Unfortunately the remoteness of emperors only grew over time. By the time of the 5th century, the emperors were so far removed from society as a whole that they became reduced to figureheads. The real people who held power was the magistri militum (plural of magister militum), or the head general of all Roman forces. The problem fostered dependency by the emperors who needed the support of the magistri militum to protect their lives. As a result, emperors lost the power to hold sway over these generals. Often times the magistri militum were of some form of Germanic descent and their interests were not always completely in line with those of empire as a whole. Germans were able to rise to the rank of Magister Militum because the Roman military increasingly leaned on German mercenaries to supply their forces. Thus their leaders were often the best candidates for military promotions. The lack of pure Roman descent made the magistri militum position untenable as well. In the case of the Magister militum Stilicho his failure to annihilate the Visigoths was attributed to his supposed pro-Germanic sympathies stemming from his Vandal ancestry. Although evidence pointed to the contrary, the perception led to prominent Romans calling for his execution. In situations like these, magistri militum may not see combating invading barbarians as the main threat to their power but rather combating dissenting Senators or generals. Furthermore, no strong emperors to took the reigns and turn the tide against the barbarians or the increasing powers of the magistri militum. In addition the magistri militum could not exert absolute power in the way an emperor could and were thus restrained even in their best efforts to curb the tide of barbarian invasions.

The three events of the Battle of the Teutoburg Forest, the civil wars after the death of Nero, and the murder of Caligula all represent facets of why the Western Roman Empire eventually fell. For all of its greatness, Roman hegemony eroded as a result of these three events. Thus it is important to note that the end of empire can be sewn before it even reaches its peak.


Friday, February 10, 2012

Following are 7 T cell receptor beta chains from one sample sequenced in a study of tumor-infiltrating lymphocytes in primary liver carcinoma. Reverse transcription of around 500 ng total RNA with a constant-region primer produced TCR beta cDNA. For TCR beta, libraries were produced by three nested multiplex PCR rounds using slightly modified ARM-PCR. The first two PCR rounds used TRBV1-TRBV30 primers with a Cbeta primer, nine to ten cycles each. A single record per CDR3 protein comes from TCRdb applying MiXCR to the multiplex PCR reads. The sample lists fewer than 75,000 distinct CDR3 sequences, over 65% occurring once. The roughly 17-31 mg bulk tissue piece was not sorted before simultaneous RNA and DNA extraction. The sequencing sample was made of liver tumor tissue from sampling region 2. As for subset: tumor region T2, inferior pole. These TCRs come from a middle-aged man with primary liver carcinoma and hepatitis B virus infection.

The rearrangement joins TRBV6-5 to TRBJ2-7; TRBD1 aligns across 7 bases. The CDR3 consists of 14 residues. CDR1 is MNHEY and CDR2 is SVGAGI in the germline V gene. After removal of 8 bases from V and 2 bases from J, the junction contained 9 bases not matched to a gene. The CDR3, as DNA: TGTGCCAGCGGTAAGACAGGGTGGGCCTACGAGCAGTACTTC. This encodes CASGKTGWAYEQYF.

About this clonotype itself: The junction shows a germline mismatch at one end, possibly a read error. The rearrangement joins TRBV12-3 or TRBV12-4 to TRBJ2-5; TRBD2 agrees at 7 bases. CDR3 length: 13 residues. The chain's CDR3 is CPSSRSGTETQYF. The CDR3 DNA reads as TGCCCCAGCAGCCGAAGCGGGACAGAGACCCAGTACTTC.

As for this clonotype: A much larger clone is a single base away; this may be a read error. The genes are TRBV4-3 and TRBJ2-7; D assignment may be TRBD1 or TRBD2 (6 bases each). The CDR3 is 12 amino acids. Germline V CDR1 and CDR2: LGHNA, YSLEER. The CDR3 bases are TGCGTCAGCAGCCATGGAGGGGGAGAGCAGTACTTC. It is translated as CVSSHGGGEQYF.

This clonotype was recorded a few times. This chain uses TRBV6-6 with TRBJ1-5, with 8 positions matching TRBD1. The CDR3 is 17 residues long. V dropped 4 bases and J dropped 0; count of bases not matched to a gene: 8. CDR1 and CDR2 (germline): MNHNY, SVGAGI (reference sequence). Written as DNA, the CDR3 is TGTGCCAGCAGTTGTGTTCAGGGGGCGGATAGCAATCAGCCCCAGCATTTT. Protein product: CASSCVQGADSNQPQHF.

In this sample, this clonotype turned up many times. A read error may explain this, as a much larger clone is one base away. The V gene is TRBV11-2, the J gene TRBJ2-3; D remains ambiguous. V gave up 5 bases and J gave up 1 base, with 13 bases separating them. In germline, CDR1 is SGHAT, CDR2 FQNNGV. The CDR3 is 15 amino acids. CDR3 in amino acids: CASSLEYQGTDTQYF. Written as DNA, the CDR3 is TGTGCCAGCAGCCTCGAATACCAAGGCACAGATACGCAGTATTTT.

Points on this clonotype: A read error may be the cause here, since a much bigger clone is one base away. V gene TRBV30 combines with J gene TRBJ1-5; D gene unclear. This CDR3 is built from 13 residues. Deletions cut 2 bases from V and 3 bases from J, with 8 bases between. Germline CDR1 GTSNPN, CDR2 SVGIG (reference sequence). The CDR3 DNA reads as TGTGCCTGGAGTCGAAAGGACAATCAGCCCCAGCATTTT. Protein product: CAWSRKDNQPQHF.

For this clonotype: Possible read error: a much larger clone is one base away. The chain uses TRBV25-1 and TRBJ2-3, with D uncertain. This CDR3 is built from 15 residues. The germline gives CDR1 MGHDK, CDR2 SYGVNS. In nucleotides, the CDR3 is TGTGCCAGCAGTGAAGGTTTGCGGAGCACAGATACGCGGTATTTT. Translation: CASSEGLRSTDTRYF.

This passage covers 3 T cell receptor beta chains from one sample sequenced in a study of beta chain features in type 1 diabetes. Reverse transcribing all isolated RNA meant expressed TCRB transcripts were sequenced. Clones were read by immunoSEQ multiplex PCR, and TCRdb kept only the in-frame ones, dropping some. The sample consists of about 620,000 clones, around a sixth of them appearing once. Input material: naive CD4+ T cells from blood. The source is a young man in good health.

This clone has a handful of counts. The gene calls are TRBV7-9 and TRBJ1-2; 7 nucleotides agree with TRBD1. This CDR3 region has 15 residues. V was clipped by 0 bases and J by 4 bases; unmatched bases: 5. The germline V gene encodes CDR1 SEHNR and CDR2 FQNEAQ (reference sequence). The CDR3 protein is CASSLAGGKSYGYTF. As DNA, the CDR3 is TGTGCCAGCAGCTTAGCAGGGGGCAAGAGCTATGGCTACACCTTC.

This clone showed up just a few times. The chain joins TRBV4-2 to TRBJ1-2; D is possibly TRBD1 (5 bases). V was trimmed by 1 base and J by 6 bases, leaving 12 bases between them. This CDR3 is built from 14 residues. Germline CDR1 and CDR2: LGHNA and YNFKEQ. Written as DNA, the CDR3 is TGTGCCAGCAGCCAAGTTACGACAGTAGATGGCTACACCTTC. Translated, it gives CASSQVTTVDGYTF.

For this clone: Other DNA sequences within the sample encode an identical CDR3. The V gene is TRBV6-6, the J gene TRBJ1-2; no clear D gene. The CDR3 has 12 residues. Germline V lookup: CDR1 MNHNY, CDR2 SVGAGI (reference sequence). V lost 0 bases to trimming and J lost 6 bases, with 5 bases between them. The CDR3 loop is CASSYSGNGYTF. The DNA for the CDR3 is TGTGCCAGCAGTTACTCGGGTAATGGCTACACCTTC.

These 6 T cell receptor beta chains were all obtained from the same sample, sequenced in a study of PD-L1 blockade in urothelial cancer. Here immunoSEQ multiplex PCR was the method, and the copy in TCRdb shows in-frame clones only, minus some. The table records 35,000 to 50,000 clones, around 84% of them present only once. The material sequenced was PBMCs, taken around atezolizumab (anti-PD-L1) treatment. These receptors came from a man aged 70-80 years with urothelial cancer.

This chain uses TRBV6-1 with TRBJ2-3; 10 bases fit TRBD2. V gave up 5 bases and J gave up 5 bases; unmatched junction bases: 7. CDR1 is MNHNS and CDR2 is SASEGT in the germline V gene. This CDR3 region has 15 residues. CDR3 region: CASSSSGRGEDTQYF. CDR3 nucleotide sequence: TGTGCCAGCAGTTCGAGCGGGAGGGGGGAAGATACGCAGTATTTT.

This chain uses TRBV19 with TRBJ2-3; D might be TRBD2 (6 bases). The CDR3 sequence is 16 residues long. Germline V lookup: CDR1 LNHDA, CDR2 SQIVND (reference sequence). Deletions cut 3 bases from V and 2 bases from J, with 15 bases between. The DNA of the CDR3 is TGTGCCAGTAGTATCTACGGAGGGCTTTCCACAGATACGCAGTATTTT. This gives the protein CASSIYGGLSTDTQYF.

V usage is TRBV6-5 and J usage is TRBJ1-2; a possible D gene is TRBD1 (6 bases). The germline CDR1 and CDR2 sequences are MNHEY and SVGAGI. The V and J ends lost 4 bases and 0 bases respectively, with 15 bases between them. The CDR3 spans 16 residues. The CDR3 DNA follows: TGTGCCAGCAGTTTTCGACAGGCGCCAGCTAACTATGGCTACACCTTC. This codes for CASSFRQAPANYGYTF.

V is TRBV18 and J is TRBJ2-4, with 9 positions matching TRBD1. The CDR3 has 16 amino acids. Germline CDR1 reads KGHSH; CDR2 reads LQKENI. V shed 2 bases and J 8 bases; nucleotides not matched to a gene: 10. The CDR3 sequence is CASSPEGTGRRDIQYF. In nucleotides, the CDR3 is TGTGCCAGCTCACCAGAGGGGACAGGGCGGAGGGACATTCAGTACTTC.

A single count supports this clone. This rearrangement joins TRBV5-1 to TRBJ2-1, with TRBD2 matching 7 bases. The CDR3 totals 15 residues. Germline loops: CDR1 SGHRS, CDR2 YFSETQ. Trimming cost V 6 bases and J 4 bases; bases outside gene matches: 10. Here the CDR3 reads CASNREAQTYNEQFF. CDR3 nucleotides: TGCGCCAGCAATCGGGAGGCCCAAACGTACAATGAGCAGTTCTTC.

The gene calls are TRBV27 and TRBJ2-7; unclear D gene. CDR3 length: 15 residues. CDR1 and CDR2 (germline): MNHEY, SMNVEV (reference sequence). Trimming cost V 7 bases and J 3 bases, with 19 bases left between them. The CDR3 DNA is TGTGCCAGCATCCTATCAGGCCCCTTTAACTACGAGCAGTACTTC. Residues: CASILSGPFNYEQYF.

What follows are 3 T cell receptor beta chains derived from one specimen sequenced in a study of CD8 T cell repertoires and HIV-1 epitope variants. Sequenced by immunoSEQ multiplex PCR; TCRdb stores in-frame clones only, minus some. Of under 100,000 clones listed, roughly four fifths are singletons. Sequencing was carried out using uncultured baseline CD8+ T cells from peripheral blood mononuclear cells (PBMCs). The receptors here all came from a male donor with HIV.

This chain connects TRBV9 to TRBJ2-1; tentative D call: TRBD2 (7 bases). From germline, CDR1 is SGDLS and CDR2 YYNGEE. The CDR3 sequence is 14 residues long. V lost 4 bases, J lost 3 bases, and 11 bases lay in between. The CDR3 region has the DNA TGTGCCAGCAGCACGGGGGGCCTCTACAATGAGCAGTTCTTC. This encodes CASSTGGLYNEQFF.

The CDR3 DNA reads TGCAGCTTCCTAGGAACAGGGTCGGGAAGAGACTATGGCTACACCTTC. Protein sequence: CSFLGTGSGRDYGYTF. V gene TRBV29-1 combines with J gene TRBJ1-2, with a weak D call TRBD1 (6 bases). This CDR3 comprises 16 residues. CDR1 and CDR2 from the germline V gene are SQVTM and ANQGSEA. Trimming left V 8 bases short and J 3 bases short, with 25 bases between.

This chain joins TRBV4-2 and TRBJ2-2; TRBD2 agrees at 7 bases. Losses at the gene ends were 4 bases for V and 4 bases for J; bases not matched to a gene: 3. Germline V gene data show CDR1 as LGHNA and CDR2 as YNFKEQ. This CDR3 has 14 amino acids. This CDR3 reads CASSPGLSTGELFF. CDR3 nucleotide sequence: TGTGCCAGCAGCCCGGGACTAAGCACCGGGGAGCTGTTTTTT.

Could The Mongols Have Conquered Europe?

The Mongolian army was a juggernaut, Nations as far as China to the heart of the Russian steppes crumbled under the Mongolian war machine. Not even the great empires of the Middle East could stop Mongolian might. In spite of the diversity of forces Mongols armies faced, numbers, wealth, and distance could not slow the Mongolian hordes to a halt.

Mongolian success was built on mobility, communications, and adaptation. Horses were the core of the Mongolian war machine. Horses were revered in the Mongol warrior culture. Tracing back to their nomadic roots, horses were the only thing Mongolians could depend on for survival. Whether it was enabling them to hunt, pursue an enemy, flee from a battlefield, or move on to greener pastures, Mongol soldiers were one with their horses. Mongols armies did not have the fastest or strongest horses. Mongol horses allowed their riders to travel the farthest distances the fastest over extended periods of time. As a result their military structure was horse-centric. An Horse-centric military enabled the Mongolians to travel faster with greater flexibility than their enemies.

Practicality rather than formalities guided the Mongol war machine. Unlike in Europe where retreat was seen as a sign of weakness, the Mongolians used false retreats, or feints, to their utmost advantage. Such false retreats were could be performed because of the speed of lightly armored Mongol cavalrymen. The Mongols understood the advantages their horses provided them. The Europeans failed to understand the burdens of their heavy armor. Another disadvantage for Europeans was that their ideologies about war played into the hands of the Mongols. For centuries, victory in a European battle meant engaging your opponent until they retreated and culminating the victory by mowing down fleeing enemies.